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Meet Kevan Q. Malone

Tell us a bit about your background: I began my higher education at the Borough of Manhattan Community College in New York after four years in the Marine Corps. I completed my bachelor’s degree at New York University’s Gallatin School and a master’s in American studies at the City University of New York’s Graduate Center, where my thesis examined American national identity through the prism of historical and present-day immigration debates. I am now a doctoral candidate in UC San Diego’s Department of History. My dissertation examines the role of transborder diplomacy in urban planning and environmental managment in the San Diego-Tijuana area during the twentieth century.

Have you been awarded any fellowships?  My research has been funded by the American Historical Association, the Society for Historians of American Foreign Relations, the Center for U.S.-Mexican Studies, the Tinker Foundation, and the UCLA and UC San Diego special collections archives. I have also received fellowships from UC San Diego’s International Institute, Institute of Arts and Humanities, and Global Health Institute. 

Describe your involvement in the UC San Diego community: In 2018, I represented UC San Diego at the University of California’s Graduate Research Advocacy Day at the State Capitol in Sacramento. The following year I was inducted into the Bouchet Graduate Honor Society. I TA’ed for three years for the History Department’s course series on race and ethnicity in the United States, and I have served as my department’s head teaching assistant, training graduate student TAs. I also TA’ed for the Division of Arts and Humanities’ PATH Summer Academy for students transferring to UC San Diego from San Diego’s community colleges. I have lectured two summer courses at UC San Diego, one on the history of American cities in the twentieth century, the other on the United States in the 1960s.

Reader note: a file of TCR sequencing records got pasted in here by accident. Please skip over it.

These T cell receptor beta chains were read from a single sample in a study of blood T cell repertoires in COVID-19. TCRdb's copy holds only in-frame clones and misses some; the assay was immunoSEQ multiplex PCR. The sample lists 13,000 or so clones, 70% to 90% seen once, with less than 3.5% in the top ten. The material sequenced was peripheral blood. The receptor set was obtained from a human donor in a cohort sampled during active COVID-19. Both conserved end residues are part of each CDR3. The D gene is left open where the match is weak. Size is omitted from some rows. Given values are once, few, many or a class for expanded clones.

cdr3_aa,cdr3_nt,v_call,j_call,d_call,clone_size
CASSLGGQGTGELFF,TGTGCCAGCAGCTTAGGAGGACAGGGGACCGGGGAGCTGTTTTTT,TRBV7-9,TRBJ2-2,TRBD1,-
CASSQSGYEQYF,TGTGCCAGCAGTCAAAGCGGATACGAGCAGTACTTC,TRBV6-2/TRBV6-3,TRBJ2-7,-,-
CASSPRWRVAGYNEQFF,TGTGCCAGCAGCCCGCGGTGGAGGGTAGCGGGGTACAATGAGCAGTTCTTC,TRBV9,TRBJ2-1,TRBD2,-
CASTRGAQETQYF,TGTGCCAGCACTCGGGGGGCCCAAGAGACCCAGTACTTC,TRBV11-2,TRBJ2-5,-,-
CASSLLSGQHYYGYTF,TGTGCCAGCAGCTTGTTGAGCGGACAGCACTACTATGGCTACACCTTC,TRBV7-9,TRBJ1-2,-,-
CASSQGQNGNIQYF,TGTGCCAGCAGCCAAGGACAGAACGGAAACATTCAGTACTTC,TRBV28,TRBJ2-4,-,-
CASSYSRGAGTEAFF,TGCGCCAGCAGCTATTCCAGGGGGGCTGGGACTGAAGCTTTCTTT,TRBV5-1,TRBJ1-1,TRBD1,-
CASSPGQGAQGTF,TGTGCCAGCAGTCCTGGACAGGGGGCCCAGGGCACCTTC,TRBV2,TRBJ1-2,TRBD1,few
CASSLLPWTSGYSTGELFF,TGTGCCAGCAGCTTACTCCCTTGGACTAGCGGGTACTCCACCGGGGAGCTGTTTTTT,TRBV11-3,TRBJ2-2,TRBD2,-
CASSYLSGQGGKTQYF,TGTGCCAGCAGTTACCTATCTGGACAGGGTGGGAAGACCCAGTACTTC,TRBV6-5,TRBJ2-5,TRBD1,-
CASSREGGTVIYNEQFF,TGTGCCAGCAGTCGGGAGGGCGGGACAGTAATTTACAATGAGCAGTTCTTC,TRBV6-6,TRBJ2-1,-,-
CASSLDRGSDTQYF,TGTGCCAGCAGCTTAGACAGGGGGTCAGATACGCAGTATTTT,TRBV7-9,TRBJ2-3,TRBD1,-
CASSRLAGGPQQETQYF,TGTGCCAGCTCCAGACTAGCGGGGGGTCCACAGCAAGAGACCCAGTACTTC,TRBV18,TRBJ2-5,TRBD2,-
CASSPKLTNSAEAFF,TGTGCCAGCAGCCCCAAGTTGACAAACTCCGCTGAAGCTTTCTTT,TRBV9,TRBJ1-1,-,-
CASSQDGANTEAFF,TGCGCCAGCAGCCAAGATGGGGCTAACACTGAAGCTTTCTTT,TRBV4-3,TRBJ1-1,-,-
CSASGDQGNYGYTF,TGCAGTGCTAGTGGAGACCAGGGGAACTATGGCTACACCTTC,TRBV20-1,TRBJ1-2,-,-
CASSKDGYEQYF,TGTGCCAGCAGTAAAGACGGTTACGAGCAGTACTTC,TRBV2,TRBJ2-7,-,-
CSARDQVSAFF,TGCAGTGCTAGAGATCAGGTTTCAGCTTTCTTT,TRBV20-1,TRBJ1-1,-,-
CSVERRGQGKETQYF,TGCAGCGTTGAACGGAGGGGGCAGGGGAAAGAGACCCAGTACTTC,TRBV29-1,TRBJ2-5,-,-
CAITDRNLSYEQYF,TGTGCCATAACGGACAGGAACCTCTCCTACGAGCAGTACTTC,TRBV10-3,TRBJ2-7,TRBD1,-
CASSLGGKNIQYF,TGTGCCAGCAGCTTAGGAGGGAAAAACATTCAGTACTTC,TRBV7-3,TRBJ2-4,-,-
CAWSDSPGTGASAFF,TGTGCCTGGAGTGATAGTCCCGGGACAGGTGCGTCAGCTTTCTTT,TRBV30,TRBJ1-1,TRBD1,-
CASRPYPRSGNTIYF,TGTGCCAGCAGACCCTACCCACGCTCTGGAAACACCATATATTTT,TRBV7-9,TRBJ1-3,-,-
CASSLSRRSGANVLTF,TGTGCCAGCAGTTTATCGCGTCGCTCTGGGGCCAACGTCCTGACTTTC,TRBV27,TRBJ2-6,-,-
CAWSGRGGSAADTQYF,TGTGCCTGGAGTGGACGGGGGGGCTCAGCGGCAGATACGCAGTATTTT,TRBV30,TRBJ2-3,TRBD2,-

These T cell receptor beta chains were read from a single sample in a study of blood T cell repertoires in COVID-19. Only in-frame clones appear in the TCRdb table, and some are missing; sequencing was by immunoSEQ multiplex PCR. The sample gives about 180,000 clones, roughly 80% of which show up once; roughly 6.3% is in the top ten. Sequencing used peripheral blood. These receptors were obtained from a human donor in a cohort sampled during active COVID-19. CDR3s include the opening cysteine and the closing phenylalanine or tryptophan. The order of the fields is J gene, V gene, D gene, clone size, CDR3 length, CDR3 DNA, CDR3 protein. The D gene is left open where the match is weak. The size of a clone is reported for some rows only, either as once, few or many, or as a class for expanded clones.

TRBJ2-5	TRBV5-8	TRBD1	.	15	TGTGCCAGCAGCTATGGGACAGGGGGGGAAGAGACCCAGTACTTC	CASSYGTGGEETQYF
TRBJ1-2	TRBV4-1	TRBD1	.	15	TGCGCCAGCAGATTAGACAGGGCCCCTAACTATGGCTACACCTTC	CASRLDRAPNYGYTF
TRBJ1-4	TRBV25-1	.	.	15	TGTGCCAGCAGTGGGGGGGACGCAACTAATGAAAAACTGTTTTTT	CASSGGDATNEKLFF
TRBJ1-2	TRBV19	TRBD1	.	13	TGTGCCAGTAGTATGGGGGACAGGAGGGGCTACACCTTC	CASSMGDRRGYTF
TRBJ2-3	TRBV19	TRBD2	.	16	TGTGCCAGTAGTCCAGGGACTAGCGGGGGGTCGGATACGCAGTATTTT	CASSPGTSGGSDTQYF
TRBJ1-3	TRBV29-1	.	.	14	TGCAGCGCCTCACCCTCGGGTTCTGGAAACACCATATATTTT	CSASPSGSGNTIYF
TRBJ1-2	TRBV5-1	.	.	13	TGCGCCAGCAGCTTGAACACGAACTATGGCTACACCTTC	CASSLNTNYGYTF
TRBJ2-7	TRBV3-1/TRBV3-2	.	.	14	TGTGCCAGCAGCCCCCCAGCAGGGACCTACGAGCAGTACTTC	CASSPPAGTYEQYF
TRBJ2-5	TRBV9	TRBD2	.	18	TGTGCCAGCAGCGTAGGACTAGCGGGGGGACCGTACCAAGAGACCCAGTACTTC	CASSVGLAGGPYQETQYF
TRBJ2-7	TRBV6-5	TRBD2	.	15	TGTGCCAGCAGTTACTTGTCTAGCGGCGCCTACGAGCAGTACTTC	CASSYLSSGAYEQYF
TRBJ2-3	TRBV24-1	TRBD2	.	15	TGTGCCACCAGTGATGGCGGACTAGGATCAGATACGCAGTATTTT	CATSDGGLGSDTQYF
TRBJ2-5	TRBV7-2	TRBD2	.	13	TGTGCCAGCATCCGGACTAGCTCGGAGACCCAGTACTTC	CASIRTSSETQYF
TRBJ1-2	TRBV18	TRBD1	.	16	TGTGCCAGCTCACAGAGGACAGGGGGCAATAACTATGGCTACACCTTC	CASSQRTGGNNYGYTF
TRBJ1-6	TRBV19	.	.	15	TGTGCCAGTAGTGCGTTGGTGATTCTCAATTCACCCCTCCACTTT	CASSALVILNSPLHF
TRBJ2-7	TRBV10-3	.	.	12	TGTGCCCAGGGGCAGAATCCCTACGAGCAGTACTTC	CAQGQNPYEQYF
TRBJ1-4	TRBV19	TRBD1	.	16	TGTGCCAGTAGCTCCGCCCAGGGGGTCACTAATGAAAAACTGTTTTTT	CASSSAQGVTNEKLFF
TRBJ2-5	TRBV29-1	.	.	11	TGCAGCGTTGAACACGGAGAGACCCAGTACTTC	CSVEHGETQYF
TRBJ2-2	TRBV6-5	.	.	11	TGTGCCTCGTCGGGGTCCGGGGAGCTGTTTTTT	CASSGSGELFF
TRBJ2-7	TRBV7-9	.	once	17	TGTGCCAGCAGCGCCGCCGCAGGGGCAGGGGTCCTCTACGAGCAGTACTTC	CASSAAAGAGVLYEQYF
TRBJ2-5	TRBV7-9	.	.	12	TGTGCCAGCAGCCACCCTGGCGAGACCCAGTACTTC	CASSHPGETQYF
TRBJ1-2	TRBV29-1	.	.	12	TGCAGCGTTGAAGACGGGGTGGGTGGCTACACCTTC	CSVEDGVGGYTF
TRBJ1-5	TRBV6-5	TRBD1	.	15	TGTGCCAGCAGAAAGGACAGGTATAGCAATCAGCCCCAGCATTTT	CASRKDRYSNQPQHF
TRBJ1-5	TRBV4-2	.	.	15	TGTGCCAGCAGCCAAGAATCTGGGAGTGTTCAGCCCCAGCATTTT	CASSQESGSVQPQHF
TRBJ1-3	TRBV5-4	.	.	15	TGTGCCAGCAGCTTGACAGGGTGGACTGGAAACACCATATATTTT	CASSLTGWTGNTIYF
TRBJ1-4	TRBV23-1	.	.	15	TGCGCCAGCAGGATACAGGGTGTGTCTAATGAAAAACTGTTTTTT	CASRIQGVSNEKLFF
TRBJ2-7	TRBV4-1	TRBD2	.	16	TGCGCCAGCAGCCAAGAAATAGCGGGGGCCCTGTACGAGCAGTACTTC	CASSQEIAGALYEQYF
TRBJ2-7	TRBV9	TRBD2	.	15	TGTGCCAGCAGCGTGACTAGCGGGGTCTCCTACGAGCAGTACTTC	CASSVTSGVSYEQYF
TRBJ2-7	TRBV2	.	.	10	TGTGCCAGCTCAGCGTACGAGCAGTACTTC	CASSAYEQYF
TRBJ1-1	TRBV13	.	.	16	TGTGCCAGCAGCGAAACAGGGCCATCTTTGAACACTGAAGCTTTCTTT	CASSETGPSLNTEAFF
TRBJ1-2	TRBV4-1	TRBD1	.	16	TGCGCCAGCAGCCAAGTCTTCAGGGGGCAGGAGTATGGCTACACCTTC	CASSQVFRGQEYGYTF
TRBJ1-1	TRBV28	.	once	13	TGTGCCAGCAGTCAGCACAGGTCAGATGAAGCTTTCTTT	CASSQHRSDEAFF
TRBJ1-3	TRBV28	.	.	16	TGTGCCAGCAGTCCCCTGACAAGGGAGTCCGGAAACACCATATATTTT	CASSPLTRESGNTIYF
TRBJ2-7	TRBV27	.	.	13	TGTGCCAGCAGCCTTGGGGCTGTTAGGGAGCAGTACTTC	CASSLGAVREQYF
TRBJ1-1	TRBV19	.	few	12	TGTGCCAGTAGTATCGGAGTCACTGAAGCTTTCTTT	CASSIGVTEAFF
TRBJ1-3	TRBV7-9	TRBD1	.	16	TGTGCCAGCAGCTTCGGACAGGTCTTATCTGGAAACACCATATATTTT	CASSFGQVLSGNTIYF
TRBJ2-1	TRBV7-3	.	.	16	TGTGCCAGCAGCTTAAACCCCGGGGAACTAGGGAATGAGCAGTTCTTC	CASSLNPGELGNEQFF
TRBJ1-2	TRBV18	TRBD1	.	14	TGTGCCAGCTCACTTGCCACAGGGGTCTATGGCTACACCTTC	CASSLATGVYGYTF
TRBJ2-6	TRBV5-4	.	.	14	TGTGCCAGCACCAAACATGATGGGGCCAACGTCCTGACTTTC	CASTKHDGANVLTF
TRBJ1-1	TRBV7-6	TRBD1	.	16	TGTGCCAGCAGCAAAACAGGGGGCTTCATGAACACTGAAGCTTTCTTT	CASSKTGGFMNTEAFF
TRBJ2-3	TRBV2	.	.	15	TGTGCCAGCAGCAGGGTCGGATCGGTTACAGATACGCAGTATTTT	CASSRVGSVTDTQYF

What are you involved with beyond UC San Diego? During the 2020-2021 academic year, I was a fellow in the Division of Arts and Humanities’ Integrated Internship Initiative, which trains UC San Diego graduate students in the humanities for teaching and administration professions in the San Diego Community College District. For this, I trained at San Diego City College. Next year, I will be a graduate fellow in the San Diego Scholars Strategy Network, which aims to make its members’ research more accessible to policy makers and the public. My writings have appeared in the Washington Post and the San Diego Union-Tribune. I am also the review editor for the Journal of San Diego History.

Why UC San Diego? I chose UC San Diego to work with Professor Nancy Kwak in the field of transnational urban history, and I developed my current research focus after arriving here in the U.S.-Mexico border region. I feel fortunate to have the support of excellent faculty members, and I consider it a pleasure to live in this international gateway city, connecting the United States and Mexico. I expect to complete the PhD program in the spring of 2022.